View Full Version : Curriculum Vitae help.
25th Apr 2006, 09:30
Okay, I've read the management thread, and I've got the message.
I do, however, need to compose a CV and covering letter to cold canvas managers in the health service, for posts which may (or may not) exist.
I'm pretty good at speaking the lingo myself, "working across cultural and organisational boundaries," to "deliver a targeted, systematic approach," etc etc, but I'd be grateful for any further snippetts of wisdom.
Also, has any body got any decent "CV" templates I could nick, (for free),
25th Apr 2006, 10:27
Incase you havent seen it there is one in Word :ok:
25th Apr 2006, 10:34
Having just recruited a new member of staff I have waded through good and bad CVs so a few thoughts form the other side of the interview table:
1. Try and fit the whole thing on one page. You may not manage it, but it's a very good discipline to try, and will stop you waffling on too much.
2. Put the most relevant things first. Yes, your first achievment may have been second prize in the primary school cupcake baking competition, but they would rather hear about your recent, relevant work experience.
3. Don't list all your school qualifications, by the same token.
4. Choose a style and stick to it - don't write "I did" in some sentences and "He did" in others.
5. It is definitely worth tailoring the CV to the job. No use talking up your negotiating skills if you're going to be doing mostly clerical work.
6. Get a friend (the kind of friend who will tell you when you've made a mistake!) to read it over, and use spell and grammar checking!
All the best,
25th Apr 2006, 11:08
Some good advice on this thread and the linked one.
I will add.
1) Start with Name and key relevant details: DOB, nationality and Qualifications. Do not put address, phone numbers, email etc. that is for covering letter.
2) Single paragraph summarising career to date with level and type of experience.
3) Detailed career history: Dates of employment, Company, job title, place with short description of each employment. Most detail on most recent post with single line suitable for anything more that 5 years old unless it contains experience that is still relevant to position applied for.
Never let CV go over 3 A4 pages, keep to 2 if possible (though this gets more difficult if you have had a lot of different positions. A single page is a bit too brief (in my opinion) but huge tomes go straight in the bin.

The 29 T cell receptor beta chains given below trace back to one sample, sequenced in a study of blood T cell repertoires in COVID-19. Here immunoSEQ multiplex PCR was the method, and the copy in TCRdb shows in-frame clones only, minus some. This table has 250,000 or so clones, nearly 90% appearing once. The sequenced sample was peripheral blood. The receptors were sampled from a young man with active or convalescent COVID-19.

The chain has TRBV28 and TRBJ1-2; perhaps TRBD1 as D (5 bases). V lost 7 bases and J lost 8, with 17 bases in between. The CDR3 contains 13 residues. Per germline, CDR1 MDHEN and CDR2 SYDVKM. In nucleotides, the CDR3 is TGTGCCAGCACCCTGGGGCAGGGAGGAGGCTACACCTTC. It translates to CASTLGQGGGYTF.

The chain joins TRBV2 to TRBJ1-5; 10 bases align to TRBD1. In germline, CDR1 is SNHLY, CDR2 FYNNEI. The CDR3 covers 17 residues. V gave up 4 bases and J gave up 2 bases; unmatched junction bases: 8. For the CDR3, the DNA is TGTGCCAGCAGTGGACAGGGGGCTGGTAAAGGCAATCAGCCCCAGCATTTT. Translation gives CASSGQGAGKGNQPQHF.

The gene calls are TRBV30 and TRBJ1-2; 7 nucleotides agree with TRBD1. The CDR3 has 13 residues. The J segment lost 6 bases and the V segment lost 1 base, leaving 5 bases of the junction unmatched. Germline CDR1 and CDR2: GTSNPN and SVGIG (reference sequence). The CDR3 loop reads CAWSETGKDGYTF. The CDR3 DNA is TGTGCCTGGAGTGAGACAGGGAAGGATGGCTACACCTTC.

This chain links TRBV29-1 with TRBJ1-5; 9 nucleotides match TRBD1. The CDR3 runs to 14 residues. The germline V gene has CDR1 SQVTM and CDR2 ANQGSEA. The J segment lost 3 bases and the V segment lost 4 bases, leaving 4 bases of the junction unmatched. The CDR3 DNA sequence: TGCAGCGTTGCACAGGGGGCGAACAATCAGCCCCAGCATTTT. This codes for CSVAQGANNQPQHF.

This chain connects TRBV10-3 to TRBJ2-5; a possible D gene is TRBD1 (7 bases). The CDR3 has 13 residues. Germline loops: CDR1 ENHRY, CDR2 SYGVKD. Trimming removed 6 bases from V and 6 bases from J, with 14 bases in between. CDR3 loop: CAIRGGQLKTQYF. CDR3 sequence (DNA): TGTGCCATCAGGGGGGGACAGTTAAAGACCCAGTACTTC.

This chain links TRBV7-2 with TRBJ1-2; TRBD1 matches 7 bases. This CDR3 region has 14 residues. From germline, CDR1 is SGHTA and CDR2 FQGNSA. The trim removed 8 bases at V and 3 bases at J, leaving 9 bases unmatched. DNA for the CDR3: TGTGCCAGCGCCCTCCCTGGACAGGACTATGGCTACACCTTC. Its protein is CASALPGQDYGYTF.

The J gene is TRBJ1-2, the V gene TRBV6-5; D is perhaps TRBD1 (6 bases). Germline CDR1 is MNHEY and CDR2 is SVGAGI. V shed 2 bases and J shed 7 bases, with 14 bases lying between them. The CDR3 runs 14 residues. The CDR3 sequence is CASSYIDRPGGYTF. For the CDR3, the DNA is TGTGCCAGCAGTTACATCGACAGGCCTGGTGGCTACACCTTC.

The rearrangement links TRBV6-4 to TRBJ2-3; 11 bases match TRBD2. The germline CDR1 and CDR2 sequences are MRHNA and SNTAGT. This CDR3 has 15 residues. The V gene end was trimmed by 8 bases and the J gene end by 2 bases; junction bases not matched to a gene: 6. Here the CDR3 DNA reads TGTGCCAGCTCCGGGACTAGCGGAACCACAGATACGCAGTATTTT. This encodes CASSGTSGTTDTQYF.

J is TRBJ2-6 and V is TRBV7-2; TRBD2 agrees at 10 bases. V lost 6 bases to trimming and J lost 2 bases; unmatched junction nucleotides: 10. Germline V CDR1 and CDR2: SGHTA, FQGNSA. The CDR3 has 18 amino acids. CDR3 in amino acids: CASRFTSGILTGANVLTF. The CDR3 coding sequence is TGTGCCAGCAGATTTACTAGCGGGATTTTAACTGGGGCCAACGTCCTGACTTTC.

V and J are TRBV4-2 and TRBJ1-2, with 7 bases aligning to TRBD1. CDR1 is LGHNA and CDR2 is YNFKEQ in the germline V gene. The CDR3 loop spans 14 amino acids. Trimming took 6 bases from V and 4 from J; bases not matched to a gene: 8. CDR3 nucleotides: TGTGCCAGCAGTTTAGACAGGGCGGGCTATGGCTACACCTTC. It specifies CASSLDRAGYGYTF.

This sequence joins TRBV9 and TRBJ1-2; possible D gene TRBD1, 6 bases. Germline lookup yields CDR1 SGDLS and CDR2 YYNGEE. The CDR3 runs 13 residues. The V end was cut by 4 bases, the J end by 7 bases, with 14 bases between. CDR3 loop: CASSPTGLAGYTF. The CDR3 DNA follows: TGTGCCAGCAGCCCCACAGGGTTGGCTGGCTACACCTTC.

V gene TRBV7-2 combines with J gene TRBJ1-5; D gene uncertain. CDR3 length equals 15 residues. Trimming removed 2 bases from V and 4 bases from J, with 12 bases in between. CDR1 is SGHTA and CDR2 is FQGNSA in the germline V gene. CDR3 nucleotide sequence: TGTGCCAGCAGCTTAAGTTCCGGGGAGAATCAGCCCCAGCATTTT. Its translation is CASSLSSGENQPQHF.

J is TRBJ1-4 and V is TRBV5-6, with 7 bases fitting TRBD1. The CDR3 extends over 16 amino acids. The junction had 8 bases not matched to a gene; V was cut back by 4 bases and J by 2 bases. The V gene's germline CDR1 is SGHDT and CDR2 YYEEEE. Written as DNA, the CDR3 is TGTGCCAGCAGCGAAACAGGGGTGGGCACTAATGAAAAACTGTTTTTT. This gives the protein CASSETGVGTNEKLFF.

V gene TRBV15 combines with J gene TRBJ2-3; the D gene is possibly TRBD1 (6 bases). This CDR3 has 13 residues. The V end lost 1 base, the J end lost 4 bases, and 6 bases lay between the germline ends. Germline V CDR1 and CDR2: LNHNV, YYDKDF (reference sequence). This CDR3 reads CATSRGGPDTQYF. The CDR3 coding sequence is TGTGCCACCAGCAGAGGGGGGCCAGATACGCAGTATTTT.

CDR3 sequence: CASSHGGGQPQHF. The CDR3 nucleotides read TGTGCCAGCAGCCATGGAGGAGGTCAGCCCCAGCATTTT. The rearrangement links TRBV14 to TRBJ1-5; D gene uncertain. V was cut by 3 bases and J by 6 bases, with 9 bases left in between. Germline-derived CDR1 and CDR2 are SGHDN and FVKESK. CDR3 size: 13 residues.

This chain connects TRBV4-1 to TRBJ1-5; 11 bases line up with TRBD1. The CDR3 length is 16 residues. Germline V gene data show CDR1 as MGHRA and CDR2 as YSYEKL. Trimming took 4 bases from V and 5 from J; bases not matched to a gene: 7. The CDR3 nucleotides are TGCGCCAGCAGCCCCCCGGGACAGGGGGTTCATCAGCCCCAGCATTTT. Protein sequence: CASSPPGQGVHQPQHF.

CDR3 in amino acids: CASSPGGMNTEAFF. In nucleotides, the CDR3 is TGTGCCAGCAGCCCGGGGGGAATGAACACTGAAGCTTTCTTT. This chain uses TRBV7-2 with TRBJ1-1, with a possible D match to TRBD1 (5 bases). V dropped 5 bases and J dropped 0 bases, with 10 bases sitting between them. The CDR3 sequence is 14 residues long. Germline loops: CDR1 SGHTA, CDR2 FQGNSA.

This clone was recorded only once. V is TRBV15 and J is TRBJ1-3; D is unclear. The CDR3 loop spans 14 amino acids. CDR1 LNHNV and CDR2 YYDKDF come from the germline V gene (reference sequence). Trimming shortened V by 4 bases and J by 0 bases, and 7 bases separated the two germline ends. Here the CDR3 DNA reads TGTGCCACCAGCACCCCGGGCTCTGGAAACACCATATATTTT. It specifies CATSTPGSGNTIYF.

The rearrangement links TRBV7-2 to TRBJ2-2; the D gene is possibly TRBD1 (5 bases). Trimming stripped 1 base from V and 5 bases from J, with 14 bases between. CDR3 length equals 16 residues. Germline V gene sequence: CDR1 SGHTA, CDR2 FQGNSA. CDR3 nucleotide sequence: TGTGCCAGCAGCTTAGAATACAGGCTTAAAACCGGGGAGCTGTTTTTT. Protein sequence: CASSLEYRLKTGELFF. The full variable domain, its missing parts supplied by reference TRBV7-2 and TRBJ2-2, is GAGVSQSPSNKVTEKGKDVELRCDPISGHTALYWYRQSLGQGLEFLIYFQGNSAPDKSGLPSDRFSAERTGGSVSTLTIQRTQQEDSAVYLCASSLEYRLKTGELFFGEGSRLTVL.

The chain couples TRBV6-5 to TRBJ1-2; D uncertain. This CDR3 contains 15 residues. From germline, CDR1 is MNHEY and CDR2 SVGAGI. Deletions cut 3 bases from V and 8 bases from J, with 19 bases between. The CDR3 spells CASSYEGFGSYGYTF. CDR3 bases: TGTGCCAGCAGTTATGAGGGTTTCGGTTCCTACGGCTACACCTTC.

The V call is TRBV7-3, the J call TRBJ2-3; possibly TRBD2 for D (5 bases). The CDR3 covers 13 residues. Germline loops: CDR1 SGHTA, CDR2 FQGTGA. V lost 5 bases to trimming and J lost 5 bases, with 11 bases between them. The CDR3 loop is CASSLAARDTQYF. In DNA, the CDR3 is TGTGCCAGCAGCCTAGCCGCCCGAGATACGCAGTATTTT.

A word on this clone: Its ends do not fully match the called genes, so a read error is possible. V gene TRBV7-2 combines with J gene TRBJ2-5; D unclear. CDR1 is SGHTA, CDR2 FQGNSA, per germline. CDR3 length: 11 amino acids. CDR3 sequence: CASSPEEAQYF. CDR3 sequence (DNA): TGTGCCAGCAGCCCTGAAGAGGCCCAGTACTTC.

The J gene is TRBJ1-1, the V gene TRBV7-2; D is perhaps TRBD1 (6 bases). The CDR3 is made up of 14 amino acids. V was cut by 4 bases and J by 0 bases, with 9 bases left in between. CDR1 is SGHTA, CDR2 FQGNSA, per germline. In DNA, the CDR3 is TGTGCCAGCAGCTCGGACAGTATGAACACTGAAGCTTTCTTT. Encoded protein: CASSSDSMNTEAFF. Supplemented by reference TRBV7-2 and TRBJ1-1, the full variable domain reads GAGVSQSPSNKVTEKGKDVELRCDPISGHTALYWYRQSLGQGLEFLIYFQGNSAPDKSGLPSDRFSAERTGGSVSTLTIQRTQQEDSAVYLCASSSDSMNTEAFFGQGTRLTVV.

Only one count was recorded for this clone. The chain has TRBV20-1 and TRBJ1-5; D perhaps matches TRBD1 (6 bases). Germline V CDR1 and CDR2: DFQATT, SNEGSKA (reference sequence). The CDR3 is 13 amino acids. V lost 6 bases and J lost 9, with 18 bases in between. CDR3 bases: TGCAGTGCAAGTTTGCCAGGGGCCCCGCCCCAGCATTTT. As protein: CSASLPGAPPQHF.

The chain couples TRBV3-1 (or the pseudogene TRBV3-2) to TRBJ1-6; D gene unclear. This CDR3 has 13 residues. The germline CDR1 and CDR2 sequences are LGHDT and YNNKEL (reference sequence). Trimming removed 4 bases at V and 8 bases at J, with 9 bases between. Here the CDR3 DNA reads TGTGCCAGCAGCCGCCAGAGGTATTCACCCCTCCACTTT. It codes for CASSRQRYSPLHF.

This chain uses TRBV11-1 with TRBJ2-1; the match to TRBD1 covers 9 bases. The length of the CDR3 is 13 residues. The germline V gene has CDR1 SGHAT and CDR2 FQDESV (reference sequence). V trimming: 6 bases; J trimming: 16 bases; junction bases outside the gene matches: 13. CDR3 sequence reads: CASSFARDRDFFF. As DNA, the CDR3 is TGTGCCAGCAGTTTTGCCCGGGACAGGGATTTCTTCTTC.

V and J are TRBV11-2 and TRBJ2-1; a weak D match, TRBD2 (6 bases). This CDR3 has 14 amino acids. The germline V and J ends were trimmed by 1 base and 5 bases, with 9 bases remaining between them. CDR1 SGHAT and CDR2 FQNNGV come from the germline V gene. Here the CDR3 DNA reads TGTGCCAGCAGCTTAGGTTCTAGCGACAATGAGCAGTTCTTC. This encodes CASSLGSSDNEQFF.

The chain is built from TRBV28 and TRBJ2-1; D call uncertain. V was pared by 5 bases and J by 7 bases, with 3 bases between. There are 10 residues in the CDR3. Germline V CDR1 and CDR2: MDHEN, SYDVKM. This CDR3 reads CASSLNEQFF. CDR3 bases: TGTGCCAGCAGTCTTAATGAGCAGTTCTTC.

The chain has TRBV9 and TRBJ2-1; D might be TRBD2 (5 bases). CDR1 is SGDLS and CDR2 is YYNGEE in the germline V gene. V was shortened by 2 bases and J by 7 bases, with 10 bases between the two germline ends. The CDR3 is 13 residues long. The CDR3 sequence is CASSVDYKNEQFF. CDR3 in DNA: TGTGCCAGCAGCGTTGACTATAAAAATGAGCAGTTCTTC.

Keep it relevant. No one is actually interested in your hobbies or your children's ages at this stage.
Do not embellish your career too much! You may get asked to supply details if you get interviewed. Be prepared to back up everything that you claim.
The above has worked for me for over 30 years. As a rule I expect to get less than 5% response from 'cold' submissions (could be less than 1%!) but once at the interview stage my record is around a 20% success rate.
Best of luck!
25th Apr 2006, 14:35
Employers are generally looking for good team players. Place I ALWAYS look at is outside interests. There is a world of difference between a chap(ess) who is interested in "Science fiction, reading and online gaming" and somebody who "organises local youth club, leads skiing expeditions, plays in an orchestra" etc. Don't bu11sh1t beacuse you will get found out.
25th Apr 2006, 14:48
Stuff the CV...
Ring up, arrange a mutually convenient chat with your potential employer, turn up and tell them that you can drop off a CV while you're there.
Always worked much more effectively for me.
It saves you playing the CV lottery (which is useless to your employer in terms of selecting the right person) and saves your employer the tedium of wading through 50 CVs which all contain the same means-nothing jargon about being a 'self starter' and 'thinking outside of the box'. :yuk:
25th Apr 2006, 16:10
Thanks for the input.
Some pretty good advice so far, do you think I should mention PPRUNE in the "interests" section.:)
25th Apr 2006, 18:20
do you think I should mention PPRUNE in the "interests" section.:)
"Active participant in online dicussion of professional methods, techniques, and conduct"
(note the "Oxford comma")
26th Apr 2006, 08:31
I like it ! Thanks, managed to find a template on word- under the "Resume" bit - my CV now looks pretty cool- even if I do say so myself.:)